Archive for Air Jamaica

Air Jamaica, Farewell

Posted in Aviation, Blog, Journalism, Travel with tags on Sunday, 6 June 2010, by Stan

Air Jamaica jet. Donald Sangster Airport. Montego Bay. Photo (c) Stan Thomas/Kanale CreationsSince 1969, Air Jamaica has been providing what is lovingly referred to as ‘Lovebird Service’ to and from the UK, the US, Canada, and around the Caribbean. Voted “World’s Best Airline to the Caribbean,” Air Jamaica set and maintained a high standard for many years.

That 40-year history came to an end Friday April 30th. On that day ownership of Air Jamaica transferred over to Trinidad-based Caribbean Airlines. Air Jamaica’s final flight as Air Jamaica came into Norman Manley Airport in Kingston at 11:00pm. As has been characteristic of the airline over the past several years, the last flight was late.

During the takeover, Caribbean Airlines will continue to operate Air Jamaica’s routes. Over the next 6 to 12 months Caribbean Airlines will phase out the Air Jamaica brand. (More details in this ATW Online article).

The deal is not without animosity. As quoted in Jamaica’s Sunday Observer newspaper, passenger Vesta Brown bemoaned, “The one little thing Jamaica have, them sell it.” Add to that the bitterness felt by some toward who is taking over. Many factories have left Jamaica and headed southeast in search of cheaper labor on Trinidad. In a case of the smaller fish eating the larger fish, Trinidad seems to be buying up Jamaica little by little. But that’s a blog post for another day.

Even with all of the problems Air Jamaica had, it was still the national airline. It was like family. Now that is gone. And with it, a lot of good jobs.

Air Jamaica has been financially troubled for some time. I mentioned this and other problems Air Jamaica has had in a 2005 article I wrote for the Expo Update titled “Jamaican Economy Blown by Winds of Change.” Under a crushing debt load, Air Jamaica – and as part owner, the Jamaican government – was forced to do something. To their credit, they did their best to keep the operation Caribbean-owned. But many residents feel that something more could’ve been done to save the carrier.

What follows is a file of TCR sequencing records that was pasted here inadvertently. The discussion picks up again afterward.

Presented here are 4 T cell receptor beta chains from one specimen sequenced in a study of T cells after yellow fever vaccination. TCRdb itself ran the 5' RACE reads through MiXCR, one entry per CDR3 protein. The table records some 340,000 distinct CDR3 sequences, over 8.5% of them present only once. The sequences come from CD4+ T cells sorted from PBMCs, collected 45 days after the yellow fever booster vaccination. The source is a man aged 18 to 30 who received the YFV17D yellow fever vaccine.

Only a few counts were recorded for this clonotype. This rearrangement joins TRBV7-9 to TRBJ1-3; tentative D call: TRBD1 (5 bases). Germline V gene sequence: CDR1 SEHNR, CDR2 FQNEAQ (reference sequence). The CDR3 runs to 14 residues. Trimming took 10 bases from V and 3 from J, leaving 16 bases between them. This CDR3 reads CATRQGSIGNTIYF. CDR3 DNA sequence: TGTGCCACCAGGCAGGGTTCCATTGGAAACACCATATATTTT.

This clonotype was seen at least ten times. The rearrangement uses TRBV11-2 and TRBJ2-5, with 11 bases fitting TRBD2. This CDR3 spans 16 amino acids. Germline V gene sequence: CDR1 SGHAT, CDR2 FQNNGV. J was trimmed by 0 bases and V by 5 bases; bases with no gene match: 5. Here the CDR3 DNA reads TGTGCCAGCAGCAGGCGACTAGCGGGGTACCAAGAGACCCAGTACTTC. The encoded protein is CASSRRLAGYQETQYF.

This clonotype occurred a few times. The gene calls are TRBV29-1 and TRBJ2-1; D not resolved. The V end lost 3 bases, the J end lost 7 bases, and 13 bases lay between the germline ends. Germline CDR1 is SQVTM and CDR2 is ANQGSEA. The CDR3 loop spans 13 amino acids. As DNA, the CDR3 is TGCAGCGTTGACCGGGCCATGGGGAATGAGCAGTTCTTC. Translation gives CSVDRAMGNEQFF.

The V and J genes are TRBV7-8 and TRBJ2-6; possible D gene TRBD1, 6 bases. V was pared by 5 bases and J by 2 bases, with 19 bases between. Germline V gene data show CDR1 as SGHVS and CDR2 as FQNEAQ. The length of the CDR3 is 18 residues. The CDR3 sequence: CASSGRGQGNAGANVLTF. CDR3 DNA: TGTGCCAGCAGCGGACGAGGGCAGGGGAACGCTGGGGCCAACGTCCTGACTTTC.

Last month, the Sunday Observer ran an article entitled “Emotional ‘Last’ Journey on ‘Lovebird’”. The demise of Air Jamaica has left me a bit emotional, too. It was Air J (as Air Jamaica is affectionately called on the island) that I flew with on my first visit to Jamaica. I will never forget the feelings I had starting with boarding the jet at LAX. The friendliness of the crew. The beautiful, colorful uniforms. Being served banana chips with the meal (yes, this was back when airlines used to serve meals). Champagne breakfast service in first class and economy! It was Air J that made it possible for me to make a side trip to Curaçao, an island I dearly love and want to retire on. Had it not been for Air J, I probably would never have experienced Curaçao, Kura Hulanda, the language of Papiamentu, or learned about Izaline Calister. But I digress.

Air Jamaica’s passing has affected me in more than just a sentimental way. Last year Air J stopped servicing the Atlanta and Los Angeles markets. Left with no direct route to Jamaica and much higher fares on other airlines, we were forced to cancel our annual trip to the jewel of the Caribbean. This year we missed the 20th Annual Jamaica Ocho Rios Jazz Festival – an event our group has participated in almost since its inception.

Air Jamaic jets lands at Sangster airport. Montego Bay. Photo (c) Stan Thomas/Kanale CreationsJamaica has become a huge part of me. I love the island and its people. So it’s hard to see their, excuse me, our national airline go out like this. I will miss Lovebird Service. I will miss the kindness and friendliness of the crew. Of course, I will miss the crew themselves. I will miss the livery. I will miss the flight attendants announcing our destination as “Los Angeleez.” I will miss non-stop flights from LAX to Jamaica, sleeping en-route, and waking to a Caribbean sunrise at 30,000 feet. I am praying for those who will lose their jobs as a result of this change. Air Jamaica, farewell.